A pragmatic poetics: reflections on the work of Franck Leibovici / Dr Katve-Kaisa Kontturi

Une poétique pragmatiste: considerations sur l’œuvre de Franck Leibovici / A pragmatic poetics: reflections on the work of Franck Leibovici is a bilingual book edited by Rahma Khazam, a British art critic and academic living in Paris, France. The silvery badge incorporated in the cover design indicates that the author of the book is the 2017 winner of the French award of the International Association of Art Critics (AICA). As such the book carries a prestigious status to begin with – it is the fifth in the series of books written or edited by the winners of these awards. All the contributions to the series are connected to PechaKucha presentations the winning art critics have given on their chosen artists as part of the competition. Rahma Khazam gave her presentation on the pragmatic and participatory work of the French artist Franck Leibovici (born 1975). As an artist Leibovici is known, for example, for his poetic analysis or remake of the trial transcripts relating to a complex court case at the International Criminal Court of the Hague in which two men were charged with genocide, crimes against humanity, and war crimes during an attack on the Congolese village of Bogoro in 2003, as part of the still ongoing civil war. Having exhibited at such major venues as Documenta, Kassel, Centre Pompidou and Musée National d’Art Moderne, Paris, Tate Modern, London, and Moderna Museet, Stockholm, Leibovici has a firmly established career in contemporary art.

Une poétique pragmatiste / A Pragmatic Poetics offers multiple analytical, theoretical, and also material angles to the work of Leibovici, and as such provides a multifaceted introduction to his internationally acclaimed œuvre. While by size the book resembles a regular novel or book of theory perhaps more than a fully-fledged coffee table type of art book, its overall appearance, nevertheless, makes it a unique material object – thoughtfully and playfully designed. The deep forest green cover fabric, the poignant, unusually round typography printed in matt silver, and the fore edge that rhythmically reveals the contents of the book in white and green attract attention, and indeed call for ‘judging the book by its cover.’ This review therefore does not only focus on the textual contents of the book, but also offers remarks on how this particular book was designed to represent the work of Franck Leibovici.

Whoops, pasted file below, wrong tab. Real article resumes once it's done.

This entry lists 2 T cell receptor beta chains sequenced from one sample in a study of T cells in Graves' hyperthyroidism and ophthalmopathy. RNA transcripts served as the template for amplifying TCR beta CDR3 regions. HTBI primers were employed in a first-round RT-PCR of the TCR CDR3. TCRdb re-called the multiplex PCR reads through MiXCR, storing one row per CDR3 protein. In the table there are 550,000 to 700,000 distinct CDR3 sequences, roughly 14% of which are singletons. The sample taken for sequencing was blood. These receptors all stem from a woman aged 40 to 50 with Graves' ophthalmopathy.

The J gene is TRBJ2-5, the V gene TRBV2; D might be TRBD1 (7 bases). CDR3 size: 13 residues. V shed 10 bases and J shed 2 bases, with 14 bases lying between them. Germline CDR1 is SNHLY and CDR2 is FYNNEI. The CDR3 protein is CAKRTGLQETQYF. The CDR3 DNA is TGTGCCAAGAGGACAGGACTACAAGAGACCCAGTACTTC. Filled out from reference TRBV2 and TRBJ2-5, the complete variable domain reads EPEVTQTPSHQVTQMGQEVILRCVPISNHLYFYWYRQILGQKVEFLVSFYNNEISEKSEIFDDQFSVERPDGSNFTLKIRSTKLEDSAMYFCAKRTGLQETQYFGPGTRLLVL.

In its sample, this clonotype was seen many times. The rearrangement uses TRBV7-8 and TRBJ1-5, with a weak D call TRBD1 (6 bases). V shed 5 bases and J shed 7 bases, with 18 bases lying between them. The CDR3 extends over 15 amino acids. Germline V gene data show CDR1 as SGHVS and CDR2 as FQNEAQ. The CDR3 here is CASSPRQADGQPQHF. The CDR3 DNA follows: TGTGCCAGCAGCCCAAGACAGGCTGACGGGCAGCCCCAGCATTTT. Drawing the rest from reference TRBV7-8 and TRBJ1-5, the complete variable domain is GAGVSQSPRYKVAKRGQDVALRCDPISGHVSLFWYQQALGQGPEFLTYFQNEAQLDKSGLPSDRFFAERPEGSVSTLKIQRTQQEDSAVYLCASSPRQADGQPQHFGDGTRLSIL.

The book revolves around four major reflections on Leibovici’s way of doing art, written by a small selection of esteemed art critics and scholars, and including an interview with the artist. These analytic sections appear as white chunks in between the green sections which are annexes that offer ample visual documentation of Leibovici’s art projects – including text excerpts and diagrams central to his practice.